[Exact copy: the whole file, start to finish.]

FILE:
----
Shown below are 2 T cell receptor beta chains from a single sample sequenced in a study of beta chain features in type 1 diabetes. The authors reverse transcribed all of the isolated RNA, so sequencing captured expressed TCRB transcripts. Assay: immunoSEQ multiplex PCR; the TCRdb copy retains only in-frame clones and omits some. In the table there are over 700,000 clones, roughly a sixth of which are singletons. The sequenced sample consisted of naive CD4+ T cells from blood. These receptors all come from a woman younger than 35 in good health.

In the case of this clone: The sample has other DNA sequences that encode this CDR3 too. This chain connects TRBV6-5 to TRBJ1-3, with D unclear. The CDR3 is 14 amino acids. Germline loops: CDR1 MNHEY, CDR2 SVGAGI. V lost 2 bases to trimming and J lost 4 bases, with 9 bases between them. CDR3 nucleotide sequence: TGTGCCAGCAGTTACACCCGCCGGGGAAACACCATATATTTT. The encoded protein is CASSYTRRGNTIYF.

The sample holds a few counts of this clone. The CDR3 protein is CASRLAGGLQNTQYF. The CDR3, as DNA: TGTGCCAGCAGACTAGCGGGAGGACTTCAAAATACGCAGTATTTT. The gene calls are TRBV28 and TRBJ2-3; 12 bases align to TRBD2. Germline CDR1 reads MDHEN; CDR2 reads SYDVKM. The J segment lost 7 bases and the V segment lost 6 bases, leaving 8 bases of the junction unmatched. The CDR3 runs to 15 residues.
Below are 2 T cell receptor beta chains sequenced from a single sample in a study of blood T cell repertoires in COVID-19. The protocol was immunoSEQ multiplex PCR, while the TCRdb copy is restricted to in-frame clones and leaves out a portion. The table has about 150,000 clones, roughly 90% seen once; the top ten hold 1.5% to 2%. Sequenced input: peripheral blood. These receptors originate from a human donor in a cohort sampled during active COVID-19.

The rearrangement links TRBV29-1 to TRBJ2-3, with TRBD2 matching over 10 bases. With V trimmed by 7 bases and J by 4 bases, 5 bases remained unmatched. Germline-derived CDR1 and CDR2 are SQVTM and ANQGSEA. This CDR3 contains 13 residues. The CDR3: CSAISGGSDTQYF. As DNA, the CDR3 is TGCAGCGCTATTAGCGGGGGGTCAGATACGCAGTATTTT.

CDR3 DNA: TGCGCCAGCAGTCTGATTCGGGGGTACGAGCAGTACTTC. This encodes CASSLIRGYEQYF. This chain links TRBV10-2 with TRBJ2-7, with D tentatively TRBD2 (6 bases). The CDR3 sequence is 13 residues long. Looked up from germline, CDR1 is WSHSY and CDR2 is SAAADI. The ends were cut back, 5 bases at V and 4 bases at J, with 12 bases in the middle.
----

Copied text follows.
Shown below are 2 T cell receptor beta chains from a single sample sequenced in a study of beta chain features in type 1 diabetes. The authors reverse transcribed all of the isolated RNA, so sequencing captured expressed TCRB transcripts. Assay: immunoSEQ multiplex PCR; the TCRdb copy retains only in-frame clones and omits some. In the table there are over 700,000 clones, roughly a sixth of which are singletons. The sequenced sample consisted of naive CD4+ T cells from blood. These receptors all come from a woman younger than 35 in good health.

In the case of this clone: The sample has other DNA sequences that encode this CDR3 too. This chain connects TRBV6-5 to TRBJ1-3, with D unclear. The CDR3 is 14 amino acids. Germline loops: CDR1 MNHEY, CDR2 SVGAGI. V lost 2 bases to trimming and J lost 4 bases, with 9 bases between them. CDR3 nucleotide sequence: TGTGCCAGCAGTTACACCCGCCGGGGAAACACCATATATTTT. The encoded protein is CASSYTRRGNTIYF.

The sample holds a few counts of this clone. The CDR3 protein is CASRLAGGLQNTQYF. The CDR3, as DNA: TGTGCCAGCAGACTAGCGGGAGGACTTCAAAATACGCAGTATTTT. The gene calls are TRBV28 and TRBJ2-3; 12 bases align to TRBD2. Germline CDR1 reads MDHEN; CDR2 reads SYDVKM. The J segment lost 7 bases and the V segment lost 6 bases, leaving 8 bases of the junction unmatched. The CDR3 runs to 15 residues.
Below are 2 T cell receptor beta chains sequenced from a single sample in a study of blood T cell repertoires in COVID-19. The protocol was immunoSEQ multiplex PCR, while the TCRdb copy is restricted to in-frame clones and leaves out a portion. The table has about 150,000 clones, roughly 90% seen once; the top ten hold 1.5% to 2%. Sequenced input: peripheral blood. These receptors originate from a human donor in a cohort sampled during active COVID-19.

The rearrangement links TRBV29-1 to TRBJ2-3, with TRBD2 matching over 10 bases. With V trimmed by 7 bases and J by 4 bases, 5 bases remained unmatched. Germline-derived CDR1 and CDR2 are SQVTM and ANQGSEA. This CDR3 contains 13 residues. The CDR3: CSAISGGSDTQYF. As DNA, the CDR3 is TGCAGCGCTATTAGCGGGGGGTCAGATACGCAGTATTTT.

CDR3 DNA: TGCGCCAGCAGTCTGATTCGGGGGTACGAGCAGTACTTC. This encodes CASSLIRGYEQYF. This chain links TRBV10-2 with TRBJ2-7, with D tentatively TRBD2 (6 bases). The CDR3 sequence is 13 residues long. Looked up from germline, CDR1 is WSHSY and CDR2 is SAAADI. The ends were cut back, 5 bases at V and 4 bases at J, with 12 bases in the middle.